9. Dozer - forgot to say that some time ago there was a Radio 4 Money Box programme that looked at this very issue. IIRC they presented some research about the best time to move house in old age. I think it was before the age of 64 or thereabouts. After that, elderly people can find moving too difficult to cope with. If you do move house, check the quality and availability of the local medical and social services. I have an elderly friend who moved to a nice seaside town and likes living there. However, both of them now have health issues, one of them quite serious. The services have proved to be quite poor and they have had real problems getting help. Don’t know why but perhaps many such places have a high elderly population who do not have family close by.
  10. You are right - ageing is a bit of a lottery. One thing is for sure - we are not going to get stronger. That’s why I can never understand these older folk who go on television wanting to move out into the sticks with a big house and land. IMHO location is key. Being near to a bus route, shops, doctors surgery and preferably on level ground is really helpful. Houses can be adapted to make life easier as you age eg downstairs toilet/shower. A bungalow or flat could be worth thinking about. Some designated retirement flats can be very expensive and maintenance charges might be payable. Possibly this type of complex is suitable for those of a sociable nature. It’s a good idea to have savings put by in order to employ people to do jobs that you cannot do yourself - makes life a lot more comfortable. As you like your home, why not stay put and gradually work towards age-proofing it?
  11. I have been buying Kaspersky via various eBay resellers for many years and TBH I have never expected software. That is one reason why these downloads are such a bargain. Does anyone have discs anymore? As has been said, it is all digital downloads these days and is much better than having discs cluttering up the home. Also, lots of folk use laptops which don't have an optical drive - mine included and I have never missed it. However, you can always burn a disc or put the download on a flash drive if you wish. It would be interesting to have a look at the original advertisement that you used.
  12. Sounds very much like the situation with Kaspersky antivirus. I buy it from an eBay reseller who sends me the license key via email. They include a link to download the AV from the Kaspersky website. I install it, put the key in and that’s it. Never had a problem and it’s much cheaper than buying it direct from Kaspersky. Last one was circa £12 for three licenses. Of course I don’t know if there is a comparison with the OPs Office download.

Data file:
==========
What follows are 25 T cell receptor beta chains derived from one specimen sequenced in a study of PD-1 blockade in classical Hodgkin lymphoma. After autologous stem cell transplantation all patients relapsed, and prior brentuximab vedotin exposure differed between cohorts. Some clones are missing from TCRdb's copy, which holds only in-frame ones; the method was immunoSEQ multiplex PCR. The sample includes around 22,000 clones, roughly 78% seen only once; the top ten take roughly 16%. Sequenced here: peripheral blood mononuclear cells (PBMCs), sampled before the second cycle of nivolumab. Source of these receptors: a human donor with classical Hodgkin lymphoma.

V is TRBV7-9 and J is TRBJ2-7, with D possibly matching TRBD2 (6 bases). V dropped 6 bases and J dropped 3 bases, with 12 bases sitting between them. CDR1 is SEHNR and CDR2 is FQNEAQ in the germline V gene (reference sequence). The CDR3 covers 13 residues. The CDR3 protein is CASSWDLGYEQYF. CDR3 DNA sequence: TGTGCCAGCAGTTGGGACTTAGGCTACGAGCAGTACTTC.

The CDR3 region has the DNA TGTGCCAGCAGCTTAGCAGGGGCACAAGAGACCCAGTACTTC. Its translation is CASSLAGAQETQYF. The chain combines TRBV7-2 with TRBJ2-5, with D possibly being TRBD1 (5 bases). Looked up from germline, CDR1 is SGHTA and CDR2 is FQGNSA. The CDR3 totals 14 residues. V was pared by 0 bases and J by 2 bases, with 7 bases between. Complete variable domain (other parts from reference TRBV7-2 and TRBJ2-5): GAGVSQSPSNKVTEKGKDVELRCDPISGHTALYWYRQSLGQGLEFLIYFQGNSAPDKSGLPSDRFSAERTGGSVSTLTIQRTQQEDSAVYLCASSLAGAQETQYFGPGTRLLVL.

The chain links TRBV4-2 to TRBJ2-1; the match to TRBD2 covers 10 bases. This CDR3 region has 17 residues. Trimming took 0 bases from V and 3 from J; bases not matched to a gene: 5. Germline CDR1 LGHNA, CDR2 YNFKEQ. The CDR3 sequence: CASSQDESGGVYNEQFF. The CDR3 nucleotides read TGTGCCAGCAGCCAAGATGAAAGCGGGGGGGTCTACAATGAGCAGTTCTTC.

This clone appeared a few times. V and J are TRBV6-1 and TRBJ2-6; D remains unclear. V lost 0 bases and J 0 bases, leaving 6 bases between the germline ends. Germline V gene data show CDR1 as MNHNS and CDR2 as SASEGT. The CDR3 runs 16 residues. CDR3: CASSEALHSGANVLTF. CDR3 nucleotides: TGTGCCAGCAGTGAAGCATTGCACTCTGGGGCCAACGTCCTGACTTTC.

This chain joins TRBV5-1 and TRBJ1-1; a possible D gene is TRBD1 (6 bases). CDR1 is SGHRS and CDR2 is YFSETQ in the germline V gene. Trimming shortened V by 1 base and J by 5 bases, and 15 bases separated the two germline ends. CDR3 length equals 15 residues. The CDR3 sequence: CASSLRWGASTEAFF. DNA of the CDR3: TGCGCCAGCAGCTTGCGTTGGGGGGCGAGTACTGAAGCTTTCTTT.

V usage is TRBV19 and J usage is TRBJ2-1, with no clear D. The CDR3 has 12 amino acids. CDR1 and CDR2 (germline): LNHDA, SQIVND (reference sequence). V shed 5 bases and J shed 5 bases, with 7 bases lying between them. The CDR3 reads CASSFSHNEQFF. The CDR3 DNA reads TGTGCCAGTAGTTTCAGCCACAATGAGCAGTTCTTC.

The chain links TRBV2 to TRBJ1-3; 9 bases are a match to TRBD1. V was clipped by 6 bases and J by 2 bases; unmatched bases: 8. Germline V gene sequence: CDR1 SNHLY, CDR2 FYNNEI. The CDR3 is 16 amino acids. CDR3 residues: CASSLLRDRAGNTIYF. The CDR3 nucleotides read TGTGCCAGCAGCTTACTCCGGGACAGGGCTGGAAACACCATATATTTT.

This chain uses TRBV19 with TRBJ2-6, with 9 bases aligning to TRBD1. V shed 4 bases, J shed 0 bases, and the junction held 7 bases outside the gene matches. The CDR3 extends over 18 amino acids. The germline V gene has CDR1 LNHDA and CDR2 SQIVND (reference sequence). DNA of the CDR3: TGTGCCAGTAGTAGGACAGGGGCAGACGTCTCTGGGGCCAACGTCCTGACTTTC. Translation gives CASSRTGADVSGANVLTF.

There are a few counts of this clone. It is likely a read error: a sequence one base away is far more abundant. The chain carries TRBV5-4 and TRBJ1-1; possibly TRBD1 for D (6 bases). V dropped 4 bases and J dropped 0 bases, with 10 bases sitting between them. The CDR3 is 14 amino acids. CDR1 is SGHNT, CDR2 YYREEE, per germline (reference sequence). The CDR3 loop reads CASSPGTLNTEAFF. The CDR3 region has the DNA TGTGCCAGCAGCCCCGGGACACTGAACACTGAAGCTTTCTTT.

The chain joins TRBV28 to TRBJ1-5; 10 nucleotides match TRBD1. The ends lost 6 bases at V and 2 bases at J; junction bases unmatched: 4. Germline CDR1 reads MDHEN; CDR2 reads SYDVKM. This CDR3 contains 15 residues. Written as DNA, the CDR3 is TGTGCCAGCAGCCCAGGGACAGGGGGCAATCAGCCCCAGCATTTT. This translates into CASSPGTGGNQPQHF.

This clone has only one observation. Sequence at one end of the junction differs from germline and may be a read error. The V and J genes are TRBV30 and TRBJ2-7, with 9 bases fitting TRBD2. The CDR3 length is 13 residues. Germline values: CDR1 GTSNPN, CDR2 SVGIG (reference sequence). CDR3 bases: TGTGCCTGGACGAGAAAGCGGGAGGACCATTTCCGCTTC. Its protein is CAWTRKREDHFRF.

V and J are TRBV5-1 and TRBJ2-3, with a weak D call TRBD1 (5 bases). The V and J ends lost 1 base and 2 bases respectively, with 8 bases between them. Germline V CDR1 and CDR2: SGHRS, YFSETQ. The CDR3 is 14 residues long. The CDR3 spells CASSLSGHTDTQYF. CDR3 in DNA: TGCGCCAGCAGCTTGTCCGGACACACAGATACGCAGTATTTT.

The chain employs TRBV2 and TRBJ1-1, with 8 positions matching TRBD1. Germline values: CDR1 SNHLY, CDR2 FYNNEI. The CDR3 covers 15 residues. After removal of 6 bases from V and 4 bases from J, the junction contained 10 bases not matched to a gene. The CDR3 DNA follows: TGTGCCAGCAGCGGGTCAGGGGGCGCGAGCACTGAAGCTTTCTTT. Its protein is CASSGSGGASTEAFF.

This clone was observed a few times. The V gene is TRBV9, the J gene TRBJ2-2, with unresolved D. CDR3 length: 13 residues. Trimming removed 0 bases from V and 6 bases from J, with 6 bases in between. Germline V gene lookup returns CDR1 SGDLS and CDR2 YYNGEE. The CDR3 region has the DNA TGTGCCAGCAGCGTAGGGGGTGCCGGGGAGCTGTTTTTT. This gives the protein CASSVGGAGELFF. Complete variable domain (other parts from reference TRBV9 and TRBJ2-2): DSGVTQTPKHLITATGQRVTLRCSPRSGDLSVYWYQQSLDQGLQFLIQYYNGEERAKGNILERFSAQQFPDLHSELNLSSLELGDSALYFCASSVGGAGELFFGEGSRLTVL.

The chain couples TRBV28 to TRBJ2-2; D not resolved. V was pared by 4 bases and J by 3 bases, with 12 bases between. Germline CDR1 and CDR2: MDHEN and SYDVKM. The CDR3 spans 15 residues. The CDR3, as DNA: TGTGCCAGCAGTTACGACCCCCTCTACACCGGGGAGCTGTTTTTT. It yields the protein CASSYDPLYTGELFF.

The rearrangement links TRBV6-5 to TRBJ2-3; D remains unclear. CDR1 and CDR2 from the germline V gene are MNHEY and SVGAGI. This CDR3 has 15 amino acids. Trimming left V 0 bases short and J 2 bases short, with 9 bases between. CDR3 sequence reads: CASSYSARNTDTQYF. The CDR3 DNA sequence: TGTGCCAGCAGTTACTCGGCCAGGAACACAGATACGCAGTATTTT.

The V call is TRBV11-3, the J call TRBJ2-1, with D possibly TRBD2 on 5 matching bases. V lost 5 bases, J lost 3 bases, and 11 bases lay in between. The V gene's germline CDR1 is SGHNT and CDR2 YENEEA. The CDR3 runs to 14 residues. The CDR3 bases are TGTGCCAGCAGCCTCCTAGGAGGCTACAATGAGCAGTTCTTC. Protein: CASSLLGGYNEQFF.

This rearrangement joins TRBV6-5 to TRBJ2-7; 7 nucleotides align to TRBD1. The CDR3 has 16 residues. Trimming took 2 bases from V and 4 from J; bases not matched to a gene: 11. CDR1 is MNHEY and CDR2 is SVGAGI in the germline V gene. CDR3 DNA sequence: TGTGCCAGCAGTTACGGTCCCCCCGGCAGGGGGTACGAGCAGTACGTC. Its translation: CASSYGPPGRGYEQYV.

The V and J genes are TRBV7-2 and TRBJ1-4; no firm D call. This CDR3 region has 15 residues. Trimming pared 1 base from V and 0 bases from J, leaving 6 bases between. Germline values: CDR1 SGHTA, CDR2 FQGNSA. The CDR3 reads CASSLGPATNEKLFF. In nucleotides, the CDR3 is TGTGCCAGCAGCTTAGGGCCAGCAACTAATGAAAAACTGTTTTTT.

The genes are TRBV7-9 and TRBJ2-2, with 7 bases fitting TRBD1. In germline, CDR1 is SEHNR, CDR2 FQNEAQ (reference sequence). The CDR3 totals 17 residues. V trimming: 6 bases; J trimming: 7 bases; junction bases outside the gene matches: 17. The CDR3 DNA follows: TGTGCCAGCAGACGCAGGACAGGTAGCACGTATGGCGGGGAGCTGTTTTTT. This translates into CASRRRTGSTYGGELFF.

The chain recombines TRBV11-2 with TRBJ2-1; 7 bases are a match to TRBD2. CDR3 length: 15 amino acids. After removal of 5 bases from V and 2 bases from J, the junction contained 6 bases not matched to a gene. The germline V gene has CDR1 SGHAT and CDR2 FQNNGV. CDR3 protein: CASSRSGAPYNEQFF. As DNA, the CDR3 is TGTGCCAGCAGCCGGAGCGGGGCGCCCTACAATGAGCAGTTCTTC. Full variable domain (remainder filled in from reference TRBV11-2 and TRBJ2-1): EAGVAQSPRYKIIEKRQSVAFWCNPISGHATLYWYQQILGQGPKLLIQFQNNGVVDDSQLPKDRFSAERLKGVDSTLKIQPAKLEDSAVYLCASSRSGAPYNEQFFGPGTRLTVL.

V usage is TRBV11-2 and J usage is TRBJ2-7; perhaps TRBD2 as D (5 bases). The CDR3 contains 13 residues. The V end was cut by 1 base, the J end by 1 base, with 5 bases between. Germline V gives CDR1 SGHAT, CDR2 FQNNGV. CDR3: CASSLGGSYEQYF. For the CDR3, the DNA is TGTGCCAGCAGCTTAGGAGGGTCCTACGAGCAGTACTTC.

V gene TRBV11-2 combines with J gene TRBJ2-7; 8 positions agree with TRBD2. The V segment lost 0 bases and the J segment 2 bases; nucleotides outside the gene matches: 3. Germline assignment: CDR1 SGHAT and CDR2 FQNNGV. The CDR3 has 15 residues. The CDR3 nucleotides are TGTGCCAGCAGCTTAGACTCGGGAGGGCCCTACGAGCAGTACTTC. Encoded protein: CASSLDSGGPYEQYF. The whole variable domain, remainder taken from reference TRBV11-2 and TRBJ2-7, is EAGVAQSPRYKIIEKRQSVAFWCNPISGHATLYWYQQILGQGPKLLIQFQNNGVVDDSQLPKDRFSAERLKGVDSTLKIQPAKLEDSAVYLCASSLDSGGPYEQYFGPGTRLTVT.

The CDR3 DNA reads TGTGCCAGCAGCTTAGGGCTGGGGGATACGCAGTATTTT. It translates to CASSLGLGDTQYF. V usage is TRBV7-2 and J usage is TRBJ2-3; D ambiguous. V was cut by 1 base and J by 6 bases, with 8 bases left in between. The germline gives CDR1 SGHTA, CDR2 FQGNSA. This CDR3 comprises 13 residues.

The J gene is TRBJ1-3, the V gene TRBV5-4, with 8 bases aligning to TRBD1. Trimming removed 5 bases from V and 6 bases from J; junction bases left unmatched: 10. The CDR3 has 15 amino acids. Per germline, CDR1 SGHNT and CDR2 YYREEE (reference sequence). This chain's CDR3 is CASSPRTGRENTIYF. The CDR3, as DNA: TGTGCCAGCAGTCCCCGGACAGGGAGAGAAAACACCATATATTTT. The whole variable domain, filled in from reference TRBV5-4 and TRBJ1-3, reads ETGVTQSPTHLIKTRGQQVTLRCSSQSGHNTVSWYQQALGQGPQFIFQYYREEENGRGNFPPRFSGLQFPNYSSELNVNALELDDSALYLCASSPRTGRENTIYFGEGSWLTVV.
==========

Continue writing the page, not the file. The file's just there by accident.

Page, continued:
13. Thank you for providing the relevant and informative links Cyclone. The second article relating to light pollution is particularly useful. Hopefully they will be of help to Pattricia’s son in dealing with this problem.
  14. Pattricia - back in post #46 you were rather rude yourself: Most contributors have given you sound advice, some of them taking the time to find useful links with information for you and yet you disparage them simply because they don’t agree with you. I had wondered if your intractable stance on this was in part due to the fact that it was your son who has fitted the lights; your comment seems to confirm that. Hopefully you will come to some compromise over this but it is not likely to happen until you calm down and begin to look at it from your neighbour’s viewpoint. All the man wants is the quiet enjoyment of his own home.
  15. Pattricia - you are just cherry picking the replies in order to find someone who agrees with you. I agreed with you in post #10 but it doesn’t alter the fact that you and your son instigated this problem and that it is very easily remedied. In answer to your original question, your neighbour can come onto your property and adjust the light that is annoying him because you allege that he has already done so. The question is therefore answered. You really ought to have asked whether his (alleged) action is legal. You don’t need forum members to tell you that it is not but he did no criminal damage and his intention was not malicious. He (allegedly) did it because your lights are causing pollution and are bothering him, and because you refused to comply with his reasonable request to adjust the angle of them. Are you going to prosecute him for trespass? You will need proof BTW. Your previous post indicates that you are deliberately evading the problem, which is the placement and type of lights. If you have any sense at all you will deal with this in an amicable and respectful manner. If your son is a qualified electrician he should be able to remedy the problem easily. If not, perhaps you could consider employing one to do the job properly.